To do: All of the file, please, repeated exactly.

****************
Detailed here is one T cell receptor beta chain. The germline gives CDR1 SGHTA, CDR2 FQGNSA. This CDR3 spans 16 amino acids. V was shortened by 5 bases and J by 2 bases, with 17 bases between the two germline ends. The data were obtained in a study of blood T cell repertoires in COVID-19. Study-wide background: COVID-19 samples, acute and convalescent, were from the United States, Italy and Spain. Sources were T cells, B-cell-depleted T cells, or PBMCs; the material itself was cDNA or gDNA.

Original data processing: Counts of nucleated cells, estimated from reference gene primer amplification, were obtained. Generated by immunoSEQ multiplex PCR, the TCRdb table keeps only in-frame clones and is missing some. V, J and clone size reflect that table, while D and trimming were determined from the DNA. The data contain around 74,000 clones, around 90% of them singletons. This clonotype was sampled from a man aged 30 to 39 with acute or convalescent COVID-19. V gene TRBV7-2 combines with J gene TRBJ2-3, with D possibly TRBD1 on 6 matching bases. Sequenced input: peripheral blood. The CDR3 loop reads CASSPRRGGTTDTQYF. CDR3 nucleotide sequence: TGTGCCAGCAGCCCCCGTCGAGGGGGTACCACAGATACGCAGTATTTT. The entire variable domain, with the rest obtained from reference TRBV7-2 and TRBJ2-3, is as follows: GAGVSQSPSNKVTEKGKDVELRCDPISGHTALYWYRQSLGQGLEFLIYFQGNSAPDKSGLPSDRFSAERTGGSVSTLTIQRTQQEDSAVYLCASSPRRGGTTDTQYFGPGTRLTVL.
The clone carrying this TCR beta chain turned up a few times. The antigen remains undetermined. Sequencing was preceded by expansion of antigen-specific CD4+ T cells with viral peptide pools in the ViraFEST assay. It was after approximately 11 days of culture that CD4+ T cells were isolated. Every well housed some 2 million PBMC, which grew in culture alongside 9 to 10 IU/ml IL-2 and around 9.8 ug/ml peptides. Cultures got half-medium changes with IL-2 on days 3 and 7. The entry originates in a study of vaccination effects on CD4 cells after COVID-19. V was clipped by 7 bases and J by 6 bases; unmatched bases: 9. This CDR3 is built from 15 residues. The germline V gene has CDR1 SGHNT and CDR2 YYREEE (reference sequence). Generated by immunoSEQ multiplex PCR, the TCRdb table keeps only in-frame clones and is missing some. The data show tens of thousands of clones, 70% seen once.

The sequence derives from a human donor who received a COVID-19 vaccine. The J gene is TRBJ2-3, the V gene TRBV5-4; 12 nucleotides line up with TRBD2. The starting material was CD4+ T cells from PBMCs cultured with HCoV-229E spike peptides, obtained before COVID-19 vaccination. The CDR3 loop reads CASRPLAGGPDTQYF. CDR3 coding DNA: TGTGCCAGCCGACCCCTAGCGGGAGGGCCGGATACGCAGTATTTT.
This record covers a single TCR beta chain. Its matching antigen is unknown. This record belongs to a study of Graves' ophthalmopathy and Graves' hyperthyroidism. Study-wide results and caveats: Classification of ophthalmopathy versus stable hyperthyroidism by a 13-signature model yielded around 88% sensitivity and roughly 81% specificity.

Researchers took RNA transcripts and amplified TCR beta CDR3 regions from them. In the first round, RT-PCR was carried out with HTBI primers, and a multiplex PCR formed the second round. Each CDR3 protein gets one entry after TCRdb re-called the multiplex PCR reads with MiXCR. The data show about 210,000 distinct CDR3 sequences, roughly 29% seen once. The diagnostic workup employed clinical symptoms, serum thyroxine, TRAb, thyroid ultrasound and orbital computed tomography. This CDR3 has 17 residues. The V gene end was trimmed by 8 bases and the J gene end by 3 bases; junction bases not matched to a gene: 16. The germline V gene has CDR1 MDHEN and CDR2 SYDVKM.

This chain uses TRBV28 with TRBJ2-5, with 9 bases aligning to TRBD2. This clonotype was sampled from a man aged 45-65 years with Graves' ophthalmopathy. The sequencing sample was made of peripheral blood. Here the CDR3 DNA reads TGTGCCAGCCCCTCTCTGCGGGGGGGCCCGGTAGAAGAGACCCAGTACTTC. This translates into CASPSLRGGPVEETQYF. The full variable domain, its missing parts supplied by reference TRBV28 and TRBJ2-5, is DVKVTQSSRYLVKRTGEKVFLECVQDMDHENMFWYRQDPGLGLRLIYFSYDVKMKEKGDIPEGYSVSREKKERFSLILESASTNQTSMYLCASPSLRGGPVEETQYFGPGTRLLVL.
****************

Detailed here is one T cell receptor beta chain. The germline gives CDR1 SGHTA, CDR2 FQGNSA. This CDR3 spans 16 amino acids. V was shortened by 5 bases and J by 2 bases, with 17 bases between the two germline ends. The data were obtained in a study of blood T cell repertoires in COVID-19. Study-wide background: COVID-19 samples, acute and convalescent, were from the United States, Italy and Spain. Sources were T cells, B-cell-depleted T cells, or PBMCs; the material itself was cDNA or gDNA.

Original data processing: Counts of nucleated cells, estimated from reference gene primer amplification, were obtained. Generated by immunoSEQ multiplex PCR, the TCRdb table keeps only in-frame clones and is missing some. V, J and clone size reflect that table, while D and trimming were determined from the DNA. The data contain around 74,000 clones, around 90% of them singletons. This clonotype was sampled from a man aged 30 to 39 with acute or convalescent COVID-19. V gene TRBV7-2 combines with J gene TRBJ2-3, with D possibly TRBD1 on 6 matching bases. Sequenced input: peripheral blood. The CDR3 loop reads CASSPRRGGTTDTQYF. CDR3 nucleotide sequence: TGTGCCAGCAGCCCCCGTCGAGGGGGTACCACAGATACGCAGTATTTT. The entire variable domain, with the rest obtained from reference TRBV7-2 and TRBJ2-3, is as follows: GAGVSQSPSNKVTEKGKDVELRCDPISGHTALYWYRQSLGQGLEFLIYFQGNSAPDKSGLPSDRFSAERTGGSVSTLTIQRTQQEDSAVYLCASSPRRGGTTDTQYFGPGTRLTVL.
The clone carrying this TCR beta chain turned up a few times. The antigen remains undetermined. Sequencing was preceded by expansion of antigen-specific CD4+ T cells with viral peptide pools in the ViraFEST assay. It was after approximately 11 days of culture that CD4+ T cells were isolated. Every well housed some 2 million PBMC, which grew in culture alongside 9 to 10 IU/ml IL-2 and around 9.8 ug/ml peptides. Cultures got half-medium changes with IL-2 on days 3 and 7. The entry originates in a study of vaccination effects on CD4 cells after COVID-19. V was clipped by 7 bases and J by 6 bases; unmatched bases: 9. This CDR3 is built from 15 residues. The germline V gene has CDR1 SGHNT and CDR2 YYREEE (reference sequence). Generated by immunoSEQ multiplex PCR, the TCRdb table keeps only in-frame clones and is missing some. The data show tens of thousands of clones, 70% seen once.

The sequence derives from a human donor who received a COVID-19 vaccine. The J gene is TRBJ2-3, the V gene TRBV5-4; 12 nucleotides line up with TRBD2. The starting material was CD4+ T cells from PBMCs cultured with HCoV-229E spike peptides, obtained before COVID-19 vaccination. The CDR3 loop reads CASRPLAGGPDTQYF. CDR3 coding DNA: TGTGCCAGCCGACCCCTAGCGGGAGGGCCGGATACGCAGTATTTT.
This record covers a single TCR beta chain. Its matching antigen is unknown. This record belongs to a study of Graves' ophthalmopathy and Graves' hyperthyroidism. Study-wide results and caveats: Classification of ophthalmopathy versus stable hyperthyroidism by a 13-signature model yielded around 88% sensitivity and roughly 81% specificity.

Researchers took RNA transcripts and amplified TCR beta CDR3 regions from them. In the first round, RT-PCR was carried out with HTBI primers, and a multiplex PCR formed the second round. Each CDR3 protein gets one entry after TCRdb re-called the multiplex PCR reads with MiXCR. The data show about 210,000 distinct CDR3 sequences, roughly 29% seen once. The diagnostic workup employed clinical symptoms, serum thyroxine, TRAb, thyroid ultrasound and orbital computed tomography. This CDR3 has 17 residues. The V gene end was trimmed by 8 bases and the J gene end by 3 bases; junction bases not matched to a gene: 16. The germline V gene has CDR1 MDHEN and CDR2 SYDVKM.

This chain uses TRBV28 with TRBJ2-5, with 9 bases aligning to TRBD2. This clonotype was sampled from a man aged 45-65 years with Graves' ophthalmopathy. The sequencing sample was made of peripheral blood. Here the CDR3 DNA reads TGTGCCAGCCCCTCTCTGCGGGGGGGCCCGGTAGAAGAGACCCAGTACTTC. This translates into CASPSLRGGPVEETQYF. The full variable domain, its missing parts supplied by reference TRBV28 and TRBJ2-5, is DVKVTQSSRYLVKRTGEKVFLECVQDMDHENMFWYRQDPGLGLRLIYFSYDVKMKEKGDIPEGYSVSREKKERFSLILESASTNQTSMYLCASPSLRGGPVEETQYFGPGTRLLVL.